The Daily Spud

...there's both eatin' and drinkin' in it

Tag: cake (page 1 of 3)

Spud Sunday: Smiling Spuds

Tayto as Gaeilge

The taste of recent Irish potato history:
Tayto – the original cheese and onion crisp – which has, for the last few weeks, been available in this special edition old-school packaging with Irish language text.

Have one in your mouth, be peeling a second, have a third in your fist, and your eye on the fourth.

So went an old Irish saying, referring to a time in this country when meals for many were composed of potatoes and little else (and when five-a-day meant five kilos of potatoes, the average daily intake of an adult male in the years leading up to the Famine). The saying was recalled by Pádraic Óg Gallagher of Gallagher’s Boxty House on Bia Dúchais, a series on TG4 which explores Irish culinary heritage and whose attention, last week, focused on our relationship with the potato, from early adoption and dependency, to the blighted years of the Famine and, later, to the arrival of the Irish-Italian chipper and the modern potato crisp (five kilos a day of which, however tasty, is probably not to be recommended).

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Spud Sunday: Sassy And Serious

It’s a very flirtatious carbohydrate.

Well now, with a statement like that, you may forget all notions of humble spud-hood. The description, by food historian Regina Sexton, of the potato as a flirty little number, luxuriating in the company of fats, absorbing and carrying their flavour, must surely resonate with anyone who has ever enjoyed crisp-then-creamy deep-fried chips, the golden crunch of goose-fatted roasties, the molten glory of buttery baked potatoes, the creamy ooze of a gratin Dauphinoise or even the odd bag of Tayto.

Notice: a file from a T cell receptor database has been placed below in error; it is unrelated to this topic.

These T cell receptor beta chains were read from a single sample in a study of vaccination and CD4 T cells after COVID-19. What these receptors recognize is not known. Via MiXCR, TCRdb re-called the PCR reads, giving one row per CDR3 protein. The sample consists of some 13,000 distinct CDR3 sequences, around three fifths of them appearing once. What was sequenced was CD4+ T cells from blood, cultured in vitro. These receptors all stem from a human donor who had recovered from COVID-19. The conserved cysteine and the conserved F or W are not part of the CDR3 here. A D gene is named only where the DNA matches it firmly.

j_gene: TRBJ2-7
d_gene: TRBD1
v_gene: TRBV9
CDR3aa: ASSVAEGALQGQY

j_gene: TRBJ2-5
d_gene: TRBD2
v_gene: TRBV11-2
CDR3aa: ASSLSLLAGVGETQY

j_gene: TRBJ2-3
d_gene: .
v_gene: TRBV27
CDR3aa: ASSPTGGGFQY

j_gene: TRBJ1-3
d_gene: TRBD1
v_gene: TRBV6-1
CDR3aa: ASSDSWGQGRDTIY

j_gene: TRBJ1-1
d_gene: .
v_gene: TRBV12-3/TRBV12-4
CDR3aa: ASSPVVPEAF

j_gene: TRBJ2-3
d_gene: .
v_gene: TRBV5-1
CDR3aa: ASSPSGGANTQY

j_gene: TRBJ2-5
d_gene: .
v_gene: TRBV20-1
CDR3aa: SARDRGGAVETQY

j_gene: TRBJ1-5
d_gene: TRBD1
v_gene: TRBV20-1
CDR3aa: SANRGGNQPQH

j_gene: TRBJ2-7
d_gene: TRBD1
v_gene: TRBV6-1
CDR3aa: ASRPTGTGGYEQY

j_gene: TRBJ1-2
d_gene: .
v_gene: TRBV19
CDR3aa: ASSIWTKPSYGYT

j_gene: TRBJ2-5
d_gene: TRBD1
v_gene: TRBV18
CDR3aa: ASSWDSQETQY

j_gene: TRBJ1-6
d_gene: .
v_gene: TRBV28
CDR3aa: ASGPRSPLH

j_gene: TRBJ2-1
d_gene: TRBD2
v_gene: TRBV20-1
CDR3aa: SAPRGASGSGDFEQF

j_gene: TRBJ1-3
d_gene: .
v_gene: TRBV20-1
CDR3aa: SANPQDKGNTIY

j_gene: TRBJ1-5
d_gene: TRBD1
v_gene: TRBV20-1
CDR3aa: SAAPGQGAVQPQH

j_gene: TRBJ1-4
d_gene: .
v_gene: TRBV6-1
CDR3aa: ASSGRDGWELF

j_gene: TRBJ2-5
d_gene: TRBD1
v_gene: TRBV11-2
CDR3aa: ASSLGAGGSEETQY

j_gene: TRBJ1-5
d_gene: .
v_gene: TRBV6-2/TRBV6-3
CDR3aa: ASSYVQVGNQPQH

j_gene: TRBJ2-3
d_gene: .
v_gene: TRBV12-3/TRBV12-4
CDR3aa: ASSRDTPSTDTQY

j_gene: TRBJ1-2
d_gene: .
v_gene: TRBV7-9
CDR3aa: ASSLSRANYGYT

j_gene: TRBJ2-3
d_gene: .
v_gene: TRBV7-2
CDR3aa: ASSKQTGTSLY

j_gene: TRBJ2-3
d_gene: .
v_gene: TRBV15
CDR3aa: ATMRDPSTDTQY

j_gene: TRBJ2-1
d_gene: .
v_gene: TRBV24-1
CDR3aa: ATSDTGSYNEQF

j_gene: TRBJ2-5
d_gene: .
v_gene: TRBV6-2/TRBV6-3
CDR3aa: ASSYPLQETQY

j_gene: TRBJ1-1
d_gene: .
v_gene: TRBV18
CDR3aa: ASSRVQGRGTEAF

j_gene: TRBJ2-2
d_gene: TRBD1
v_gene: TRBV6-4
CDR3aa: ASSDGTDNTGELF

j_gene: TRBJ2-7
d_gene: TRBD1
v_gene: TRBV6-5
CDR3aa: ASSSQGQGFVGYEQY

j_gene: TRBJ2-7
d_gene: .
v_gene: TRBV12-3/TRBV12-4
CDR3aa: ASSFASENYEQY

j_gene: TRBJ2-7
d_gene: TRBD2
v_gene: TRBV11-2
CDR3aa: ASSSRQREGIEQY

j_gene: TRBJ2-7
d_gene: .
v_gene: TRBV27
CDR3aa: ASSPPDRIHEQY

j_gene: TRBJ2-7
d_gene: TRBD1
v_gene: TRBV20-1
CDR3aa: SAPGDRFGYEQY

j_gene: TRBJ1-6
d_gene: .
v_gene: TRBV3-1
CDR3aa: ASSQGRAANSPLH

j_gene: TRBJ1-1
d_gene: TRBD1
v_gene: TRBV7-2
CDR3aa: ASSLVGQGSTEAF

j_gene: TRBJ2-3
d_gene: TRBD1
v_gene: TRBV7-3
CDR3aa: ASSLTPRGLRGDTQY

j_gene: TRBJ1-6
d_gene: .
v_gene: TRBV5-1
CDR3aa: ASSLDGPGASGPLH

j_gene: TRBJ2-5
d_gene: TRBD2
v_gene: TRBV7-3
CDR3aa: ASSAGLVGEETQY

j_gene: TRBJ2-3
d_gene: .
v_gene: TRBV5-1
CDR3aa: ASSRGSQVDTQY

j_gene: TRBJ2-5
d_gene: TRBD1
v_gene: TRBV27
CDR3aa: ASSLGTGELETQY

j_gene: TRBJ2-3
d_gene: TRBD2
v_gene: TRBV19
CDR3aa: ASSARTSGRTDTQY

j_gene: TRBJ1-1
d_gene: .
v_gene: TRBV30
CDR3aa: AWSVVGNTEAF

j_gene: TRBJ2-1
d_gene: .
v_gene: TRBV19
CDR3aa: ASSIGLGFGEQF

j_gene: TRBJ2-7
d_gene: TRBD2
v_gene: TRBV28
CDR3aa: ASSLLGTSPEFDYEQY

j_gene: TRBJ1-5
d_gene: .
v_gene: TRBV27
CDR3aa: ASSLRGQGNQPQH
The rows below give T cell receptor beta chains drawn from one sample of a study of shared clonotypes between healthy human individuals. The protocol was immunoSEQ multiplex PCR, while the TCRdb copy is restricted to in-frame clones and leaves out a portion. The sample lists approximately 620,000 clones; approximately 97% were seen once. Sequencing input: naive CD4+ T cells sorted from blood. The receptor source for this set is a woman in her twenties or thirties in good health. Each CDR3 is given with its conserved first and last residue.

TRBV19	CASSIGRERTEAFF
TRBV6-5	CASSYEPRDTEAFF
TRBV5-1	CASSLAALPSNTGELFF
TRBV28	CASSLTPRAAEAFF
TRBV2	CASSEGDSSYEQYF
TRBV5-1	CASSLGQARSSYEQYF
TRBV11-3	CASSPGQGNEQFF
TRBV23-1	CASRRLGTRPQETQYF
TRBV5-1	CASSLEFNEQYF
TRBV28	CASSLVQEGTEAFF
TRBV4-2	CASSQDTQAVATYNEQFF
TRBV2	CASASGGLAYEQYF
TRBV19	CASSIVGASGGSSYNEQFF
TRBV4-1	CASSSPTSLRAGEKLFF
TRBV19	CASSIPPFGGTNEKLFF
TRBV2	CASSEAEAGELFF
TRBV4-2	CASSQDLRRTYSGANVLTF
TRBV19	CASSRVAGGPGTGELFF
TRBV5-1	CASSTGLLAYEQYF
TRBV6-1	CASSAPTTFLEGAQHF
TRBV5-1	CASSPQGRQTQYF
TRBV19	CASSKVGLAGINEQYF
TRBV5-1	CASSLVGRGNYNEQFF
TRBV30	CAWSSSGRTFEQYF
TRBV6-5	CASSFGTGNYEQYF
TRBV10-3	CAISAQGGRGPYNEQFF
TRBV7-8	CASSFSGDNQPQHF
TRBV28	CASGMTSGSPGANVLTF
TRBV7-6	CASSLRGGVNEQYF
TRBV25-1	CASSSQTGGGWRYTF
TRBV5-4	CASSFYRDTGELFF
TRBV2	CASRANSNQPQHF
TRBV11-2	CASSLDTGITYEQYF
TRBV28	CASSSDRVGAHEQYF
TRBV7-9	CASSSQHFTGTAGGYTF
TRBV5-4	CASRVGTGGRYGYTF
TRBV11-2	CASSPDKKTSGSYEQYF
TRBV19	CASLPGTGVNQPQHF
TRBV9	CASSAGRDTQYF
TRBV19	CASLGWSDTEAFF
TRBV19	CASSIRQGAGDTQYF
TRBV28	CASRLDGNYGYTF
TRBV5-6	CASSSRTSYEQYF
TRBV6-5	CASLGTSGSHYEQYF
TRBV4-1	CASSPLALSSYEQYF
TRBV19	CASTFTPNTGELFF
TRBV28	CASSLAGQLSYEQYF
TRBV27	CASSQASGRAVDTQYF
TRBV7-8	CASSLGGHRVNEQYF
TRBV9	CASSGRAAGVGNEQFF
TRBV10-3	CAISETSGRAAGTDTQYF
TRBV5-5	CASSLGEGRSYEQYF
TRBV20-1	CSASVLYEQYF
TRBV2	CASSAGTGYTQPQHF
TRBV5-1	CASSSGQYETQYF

Regina – author, among other things, of A Little History of Irish Food – was just one of the speakers at an evening dedicated to all things potato at Liss Ard Estate during the recent Taste of West Cork food festival, and she made the comment as she described some of the earliest potato recipes found in Ireland. Though potatoes as prepared by the poor had few, if any, fats to flirt with, their culinary treatment was markedly different if you were wealthy, and some of the earliest known Irish potato recipes were for sugary, buttery potato pies and puddings prepared for the gentry in their big houses. The earliest Irish potato recipe that Regina has found is for just such a pie by Dorothy Parsons, from a 1666 recipe manuscript from Birr Castle. The pie, filled, among other things, with potatoes, rosewater, currents, raisins, orange peel, cinnamon, white wine, egg yolks and sugar, treats potatoes as more fruit than vegetable. It displays, Regina says, a classic medieval palate, with a mixture of sweet, savoury and spice all rolled in one and, as you can imagine, I’d be curious to try it. At least once, anyway.

In addition to Regina’s lyrical descriptions of how we prepared and ate potatoes in times past, the Liss Ard event featured presentations which ran the gamut from pre- and post-famine history with Éanna Ní Lamhna, to advances in modern potato science with Eoin Lettice and the observations of seed saver Madeline McKeever on organic growing and blight-resistant varieties. There were, in addition, tables heaving with locally made potato dishes (though sadly nothing quite like Dorothy Parson’s pie).

Potato dishes at Liss Ard

Now that's what you'd call a feed of spuds

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Go East, Young Carrot Cake

Carrot cake

Observe closely... this is not your usual carrot cake

Sometimes it takes the merest of suggestions.

Somebody says carrot cake and, before you know it, you have a grater in one hand and a familiar orange vegetable in the other.*

Something happens along the way, though. Your cake bypasses the well-travelled walnut and cinnamon route and takes a turn eastwards, where it discovers pistachios and cardamoms and dates – oh my! In these foreign climes, the familiar cream cheese frosting seems somehow out of place, and is quickly shed in favour of a generous lime drizzle. Before you know it, a new incarnation of an old favourite is born, admired and eaten – and you can’t help but wonder if it’s a touch of eastern magic that causes it to disappear at such speed.

*I hasten to add that I don’t always respond so readily to such suggestions – just in case you were gettin’ any notions, like

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